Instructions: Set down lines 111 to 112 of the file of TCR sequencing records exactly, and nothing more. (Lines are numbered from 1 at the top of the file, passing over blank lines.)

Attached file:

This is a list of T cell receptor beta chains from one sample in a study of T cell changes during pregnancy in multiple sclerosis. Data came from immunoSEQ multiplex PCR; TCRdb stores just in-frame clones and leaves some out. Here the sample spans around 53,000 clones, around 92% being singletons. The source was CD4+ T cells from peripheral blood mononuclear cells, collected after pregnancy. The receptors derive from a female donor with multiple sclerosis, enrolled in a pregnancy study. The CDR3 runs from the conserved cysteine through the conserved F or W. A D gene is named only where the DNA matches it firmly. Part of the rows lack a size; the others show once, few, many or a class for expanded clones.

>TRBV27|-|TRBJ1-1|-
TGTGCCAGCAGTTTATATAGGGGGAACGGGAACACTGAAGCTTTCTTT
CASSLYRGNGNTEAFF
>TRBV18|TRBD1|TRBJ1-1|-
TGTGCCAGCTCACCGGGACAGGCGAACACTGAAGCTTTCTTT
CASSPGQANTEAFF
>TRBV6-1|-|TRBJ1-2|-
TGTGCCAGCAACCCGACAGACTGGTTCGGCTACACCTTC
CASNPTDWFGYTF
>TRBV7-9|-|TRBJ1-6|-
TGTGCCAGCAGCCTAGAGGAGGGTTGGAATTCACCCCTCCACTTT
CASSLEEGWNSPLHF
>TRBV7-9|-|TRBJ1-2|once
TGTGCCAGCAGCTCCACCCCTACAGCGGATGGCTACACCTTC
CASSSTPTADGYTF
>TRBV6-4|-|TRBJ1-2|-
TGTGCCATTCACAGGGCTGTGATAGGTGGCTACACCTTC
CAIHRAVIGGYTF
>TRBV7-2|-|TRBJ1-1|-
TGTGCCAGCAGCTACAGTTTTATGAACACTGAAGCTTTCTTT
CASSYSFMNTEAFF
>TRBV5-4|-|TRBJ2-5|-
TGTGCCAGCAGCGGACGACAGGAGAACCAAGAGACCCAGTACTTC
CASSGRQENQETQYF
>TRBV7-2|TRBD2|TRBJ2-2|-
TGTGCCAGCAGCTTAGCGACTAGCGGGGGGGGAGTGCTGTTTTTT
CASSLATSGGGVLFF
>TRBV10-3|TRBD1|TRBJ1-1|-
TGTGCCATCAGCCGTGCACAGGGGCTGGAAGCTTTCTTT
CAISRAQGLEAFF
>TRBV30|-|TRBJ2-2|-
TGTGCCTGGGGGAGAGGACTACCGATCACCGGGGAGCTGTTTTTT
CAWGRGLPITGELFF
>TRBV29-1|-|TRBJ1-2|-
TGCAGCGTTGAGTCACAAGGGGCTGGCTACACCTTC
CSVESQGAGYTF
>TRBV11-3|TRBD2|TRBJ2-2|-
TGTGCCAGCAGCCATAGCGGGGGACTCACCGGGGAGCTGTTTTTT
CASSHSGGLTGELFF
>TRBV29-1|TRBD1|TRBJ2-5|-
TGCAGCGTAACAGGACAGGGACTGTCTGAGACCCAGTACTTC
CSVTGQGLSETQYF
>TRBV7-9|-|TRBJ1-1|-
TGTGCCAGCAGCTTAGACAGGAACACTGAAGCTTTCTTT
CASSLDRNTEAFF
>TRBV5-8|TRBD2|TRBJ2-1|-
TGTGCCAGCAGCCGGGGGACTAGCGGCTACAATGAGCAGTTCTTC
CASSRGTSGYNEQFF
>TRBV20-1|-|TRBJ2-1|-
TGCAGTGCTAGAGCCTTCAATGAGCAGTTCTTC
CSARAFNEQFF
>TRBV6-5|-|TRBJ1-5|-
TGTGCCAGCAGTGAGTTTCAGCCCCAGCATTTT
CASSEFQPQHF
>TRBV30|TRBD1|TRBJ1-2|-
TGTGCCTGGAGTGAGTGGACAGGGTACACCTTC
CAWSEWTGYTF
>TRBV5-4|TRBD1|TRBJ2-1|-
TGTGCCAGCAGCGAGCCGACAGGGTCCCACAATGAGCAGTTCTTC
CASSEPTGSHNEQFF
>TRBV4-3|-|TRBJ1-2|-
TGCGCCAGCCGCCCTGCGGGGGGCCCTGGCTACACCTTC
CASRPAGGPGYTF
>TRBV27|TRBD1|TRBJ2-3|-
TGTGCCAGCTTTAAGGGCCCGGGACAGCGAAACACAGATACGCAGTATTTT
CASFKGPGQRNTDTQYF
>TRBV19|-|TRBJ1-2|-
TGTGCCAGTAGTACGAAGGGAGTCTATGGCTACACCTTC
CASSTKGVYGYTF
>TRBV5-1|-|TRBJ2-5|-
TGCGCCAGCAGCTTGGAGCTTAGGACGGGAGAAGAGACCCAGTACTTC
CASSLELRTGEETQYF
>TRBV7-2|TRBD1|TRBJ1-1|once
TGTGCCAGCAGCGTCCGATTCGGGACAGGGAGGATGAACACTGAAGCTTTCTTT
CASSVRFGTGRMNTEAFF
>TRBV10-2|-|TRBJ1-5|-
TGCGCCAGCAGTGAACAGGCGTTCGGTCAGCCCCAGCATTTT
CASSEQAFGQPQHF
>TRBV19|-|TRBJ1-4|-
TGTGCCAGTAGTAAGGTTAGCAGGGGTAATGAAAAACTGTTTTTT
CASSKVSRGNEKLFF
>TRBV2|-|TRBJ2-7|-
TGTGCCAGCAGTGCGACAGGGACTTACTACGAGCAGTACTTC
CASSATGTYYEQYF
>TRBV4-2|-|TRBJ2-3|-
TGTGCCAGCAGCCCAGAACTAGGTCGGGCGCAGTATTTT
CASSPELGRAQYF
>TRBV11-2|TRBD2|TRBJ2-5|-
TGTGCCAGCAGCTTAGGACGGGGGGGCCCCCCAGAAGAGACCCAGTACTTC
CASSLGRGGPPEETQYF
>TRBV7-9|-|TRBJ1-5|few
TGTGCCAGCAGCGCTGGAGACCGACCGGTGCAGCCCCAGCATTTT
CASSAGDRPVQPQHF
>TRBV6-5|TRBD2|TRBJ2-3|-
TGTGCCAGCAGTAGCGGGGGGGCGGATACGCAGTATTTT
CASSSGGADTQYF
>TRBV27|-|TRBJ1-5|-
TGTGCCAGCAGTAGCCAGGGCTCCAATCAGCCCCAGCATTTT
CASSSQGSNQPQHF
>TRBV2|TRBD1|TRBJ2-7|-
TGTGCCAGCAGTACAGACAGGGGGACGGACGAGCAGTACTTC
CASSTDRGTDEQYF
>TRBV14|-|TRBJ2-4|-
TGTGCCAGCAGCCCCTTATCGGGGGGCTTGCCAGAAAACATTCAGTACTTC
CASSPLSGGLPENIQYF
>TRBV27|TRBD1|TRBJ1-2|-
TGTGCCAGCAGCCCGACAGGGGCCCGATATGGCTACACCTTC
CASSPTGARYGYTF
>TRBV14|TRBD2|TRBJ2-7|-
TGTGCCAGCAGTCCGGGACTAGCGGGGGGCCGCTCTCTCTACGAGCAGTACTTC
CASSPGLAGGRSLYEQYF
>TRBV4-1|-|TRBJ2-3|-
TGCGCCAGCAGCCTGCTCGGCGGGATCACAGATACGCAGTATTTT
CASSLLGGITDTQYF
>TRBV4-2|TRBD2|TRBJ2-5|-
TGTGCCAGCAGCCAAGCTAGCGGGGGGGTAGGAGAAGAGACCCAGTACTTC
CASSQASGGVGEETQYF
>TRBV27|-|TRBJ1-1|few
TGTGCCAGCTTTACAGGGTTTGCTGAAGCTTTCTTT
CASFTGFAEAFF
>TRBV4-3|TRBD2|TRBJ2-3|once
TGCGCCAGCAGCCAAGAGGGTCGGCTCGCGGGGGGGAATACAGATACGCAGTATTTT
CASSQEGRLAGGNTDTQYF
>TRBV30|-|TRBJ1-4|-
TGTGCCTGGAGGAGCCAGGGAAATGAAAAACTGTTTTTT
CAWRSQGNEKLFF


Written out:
TGTGCCAGCAGTCCGGGACTAGCGGGGGGCCGCTCTCTCTACGAGCAGTACTTC
CASSPGLAGGRSLYEQYF